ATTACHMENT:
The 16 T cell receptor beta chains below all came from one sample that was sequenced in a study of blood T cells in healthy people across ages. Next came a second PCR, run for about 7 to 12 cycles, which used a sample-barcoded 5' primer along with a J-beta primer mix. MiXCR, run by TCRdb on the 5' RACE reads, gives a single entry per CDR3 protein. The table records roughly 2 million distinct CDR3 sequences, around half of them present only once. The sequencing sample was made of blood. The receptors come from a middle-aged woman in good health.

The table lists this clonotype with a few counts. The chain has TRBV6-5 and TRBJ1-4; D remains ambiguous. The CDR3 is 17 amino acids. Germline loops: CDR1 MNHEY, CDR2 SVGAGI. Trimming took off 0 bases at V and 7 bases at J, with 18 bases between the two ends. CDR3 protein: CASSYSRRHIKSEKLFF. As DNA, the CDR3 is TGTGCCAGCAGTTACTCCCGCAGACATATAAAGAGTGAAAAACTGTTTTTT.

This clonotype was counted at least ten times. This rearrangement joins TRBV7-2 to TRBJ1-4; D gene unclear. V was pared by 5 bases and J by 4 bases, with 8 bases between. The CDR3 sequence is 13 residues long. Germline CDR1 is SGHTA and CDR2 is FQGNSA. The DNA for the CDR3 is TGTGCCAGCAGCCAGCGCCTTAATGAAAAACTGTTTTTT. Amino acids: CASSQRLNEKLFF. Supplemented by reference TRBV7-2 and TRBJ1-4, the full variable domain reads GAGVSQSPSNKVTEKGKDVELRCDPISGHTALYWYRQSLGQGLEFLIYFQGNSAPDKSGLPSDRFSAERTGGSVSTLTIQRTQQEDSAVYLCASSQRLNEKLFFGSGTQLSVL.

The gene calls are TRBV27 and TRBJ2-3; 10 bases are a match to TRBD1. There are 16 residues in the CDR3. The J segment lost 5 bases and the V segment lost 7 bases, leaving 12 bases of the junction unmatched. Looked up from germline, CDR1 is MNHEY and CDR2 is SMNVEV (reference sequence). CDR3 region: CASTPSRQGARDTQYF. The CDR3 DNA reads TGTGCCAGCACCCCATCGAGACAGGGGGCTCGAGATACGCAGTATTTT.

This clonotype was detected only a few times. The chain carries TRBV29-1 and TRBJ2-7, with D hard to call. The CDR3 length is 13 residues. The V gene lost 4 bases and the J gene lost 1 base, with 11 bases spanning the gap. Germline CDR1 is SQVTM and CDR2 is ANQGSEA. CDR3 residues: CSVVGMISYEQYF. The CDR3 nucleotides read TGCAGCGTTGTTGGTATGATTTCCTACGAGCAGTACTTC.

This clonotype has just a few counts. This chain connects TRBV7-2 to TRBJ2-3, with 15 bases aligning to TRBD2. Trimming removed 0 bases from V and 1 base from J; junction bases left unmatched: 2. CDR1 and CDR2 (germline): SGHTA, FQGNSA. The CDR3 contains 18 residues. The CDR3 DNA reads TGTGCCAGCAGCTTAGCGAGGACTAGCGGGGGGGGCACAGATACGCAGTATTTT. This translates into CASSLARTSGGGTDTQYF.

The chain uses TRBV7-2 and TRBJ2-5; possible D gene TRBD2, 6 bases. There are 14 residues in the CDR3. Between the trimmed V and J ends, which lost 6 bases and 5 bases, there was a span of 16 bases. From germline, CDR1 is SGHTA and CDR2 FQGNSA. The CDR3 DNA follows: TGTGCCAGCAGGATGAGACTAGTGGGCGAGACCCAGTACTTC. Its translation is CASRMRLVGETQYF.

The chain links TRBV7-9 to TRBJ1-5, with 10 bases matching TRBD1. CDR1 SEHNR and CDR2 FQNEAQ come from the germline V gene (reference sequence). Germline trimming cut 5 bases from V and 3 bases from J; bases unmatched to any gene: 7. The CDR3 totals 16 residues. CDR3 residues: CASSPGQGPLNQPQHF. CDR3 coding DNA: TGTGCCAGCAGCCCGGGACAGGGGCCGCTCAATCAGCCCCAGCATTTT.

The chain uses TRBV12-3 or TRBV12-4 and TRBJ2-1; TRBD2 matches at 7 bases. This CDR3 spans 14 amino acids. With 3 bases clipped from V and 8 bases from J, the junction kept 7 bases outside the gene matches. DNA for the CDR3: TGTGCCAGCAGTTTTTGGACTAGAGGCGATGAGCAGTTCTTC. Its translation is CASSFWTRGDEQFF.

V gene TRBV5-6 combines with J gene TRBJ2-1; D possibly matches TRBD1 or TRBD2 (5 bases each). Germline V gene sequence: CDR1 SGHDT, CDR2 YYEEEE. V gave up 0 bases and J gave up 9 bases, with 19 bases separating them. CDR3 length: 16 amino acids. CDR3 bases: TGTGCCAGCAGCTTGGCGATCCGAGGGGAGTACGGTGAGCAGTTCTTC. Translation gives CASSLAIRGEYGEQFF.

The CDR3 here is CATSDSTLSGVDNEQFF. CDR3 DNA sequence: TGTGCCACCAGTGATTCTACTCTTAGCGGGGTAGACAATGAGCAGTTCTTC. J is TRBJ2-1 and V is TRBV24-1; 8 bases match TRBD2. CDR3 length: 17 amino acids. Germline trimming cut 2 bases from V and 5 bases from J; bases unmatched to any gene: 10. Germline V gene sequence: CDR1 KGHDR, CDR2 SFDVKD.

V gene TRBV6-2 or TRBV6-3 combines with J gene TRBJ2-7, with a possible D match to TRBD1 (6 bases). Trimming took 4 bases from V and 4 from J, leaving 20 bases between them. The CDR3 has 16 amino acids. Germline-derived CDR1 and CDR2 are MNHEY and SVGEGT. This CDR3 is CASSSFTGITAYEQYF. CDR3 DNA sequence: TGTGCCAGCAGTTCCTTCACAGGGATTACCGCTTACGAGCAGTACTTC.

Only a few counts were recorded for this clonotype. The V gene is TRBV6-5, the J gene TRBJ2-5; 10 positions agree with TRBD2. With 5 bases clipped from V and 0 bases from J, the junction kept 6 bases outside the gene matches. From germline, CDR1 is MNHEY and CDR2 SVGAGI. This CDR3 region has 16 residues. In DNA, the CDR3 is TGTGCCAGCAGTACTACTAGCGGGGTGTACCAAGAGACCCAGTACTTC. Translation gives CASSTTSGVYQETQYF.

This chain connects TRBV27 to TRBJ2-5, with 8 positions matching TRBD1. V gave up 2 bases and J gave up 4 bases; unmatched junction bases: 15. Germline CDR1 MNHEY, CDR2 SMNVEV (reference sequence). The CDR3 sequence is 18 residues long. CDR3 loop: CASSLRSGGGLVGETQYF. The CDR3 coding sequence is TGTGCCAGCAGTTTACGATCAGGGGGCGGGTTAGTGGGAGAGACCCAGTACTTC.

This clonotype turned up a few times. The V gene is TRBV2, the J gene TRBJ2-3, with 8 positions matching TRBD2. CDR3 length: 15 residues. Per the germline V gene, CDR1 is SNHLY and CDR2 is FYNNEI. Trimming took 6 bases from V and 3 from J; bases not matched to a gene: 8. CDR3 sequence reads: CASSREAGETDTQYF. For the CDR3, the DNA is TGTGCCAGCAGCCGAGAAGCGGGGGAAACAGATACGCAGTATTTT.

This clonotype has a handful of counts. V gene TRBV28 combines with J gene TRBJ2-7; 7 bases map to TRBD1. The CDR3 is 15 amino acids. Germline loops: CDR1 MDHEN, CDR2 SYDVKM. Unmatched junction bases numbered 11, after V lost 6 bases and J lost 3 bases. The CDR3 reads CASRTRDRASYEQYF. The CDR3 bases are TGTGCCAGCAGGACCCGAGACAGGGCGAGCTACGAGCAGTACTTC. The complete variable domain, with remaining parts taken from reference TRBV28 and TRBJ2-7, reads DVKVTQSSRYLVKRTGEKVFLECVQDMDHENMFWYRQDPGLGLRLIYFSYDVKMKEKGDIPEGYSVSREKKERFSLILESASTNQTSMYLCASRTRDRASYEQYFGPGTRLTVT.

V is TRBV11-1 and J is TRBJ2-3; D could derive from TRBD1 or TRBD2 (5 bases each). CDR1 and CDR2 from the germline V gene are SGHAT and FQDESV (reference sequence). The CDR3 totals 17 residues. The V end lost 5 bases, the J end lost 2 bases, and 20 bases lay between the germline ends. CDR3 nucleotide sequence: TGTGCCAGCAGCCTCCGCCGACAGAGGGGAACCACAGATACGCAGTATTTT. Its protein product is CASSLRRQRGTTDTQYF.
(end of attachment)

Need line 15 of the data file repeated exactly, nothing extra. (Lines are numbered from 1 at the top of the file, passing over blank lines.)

This clonotype turned up a few times. The V gene is TRBV2, the J gene TRBJ2-3, with 8 positions matching TRBD2. CDR3 length: 15 residues. Per the germline V gene, CDR1 is SNHLY and CDR2 is FYNNEI. Trimming took 6 bases from V and 3 from J; bases not matched to a gene: 8. CDR3 sequence reads: CASSREAGETDTQYF. For the CDR3, the DNA is TGTGCCAGCAGCCGAGAAGCGGGGGAAACAGATACGCAGTATTTT.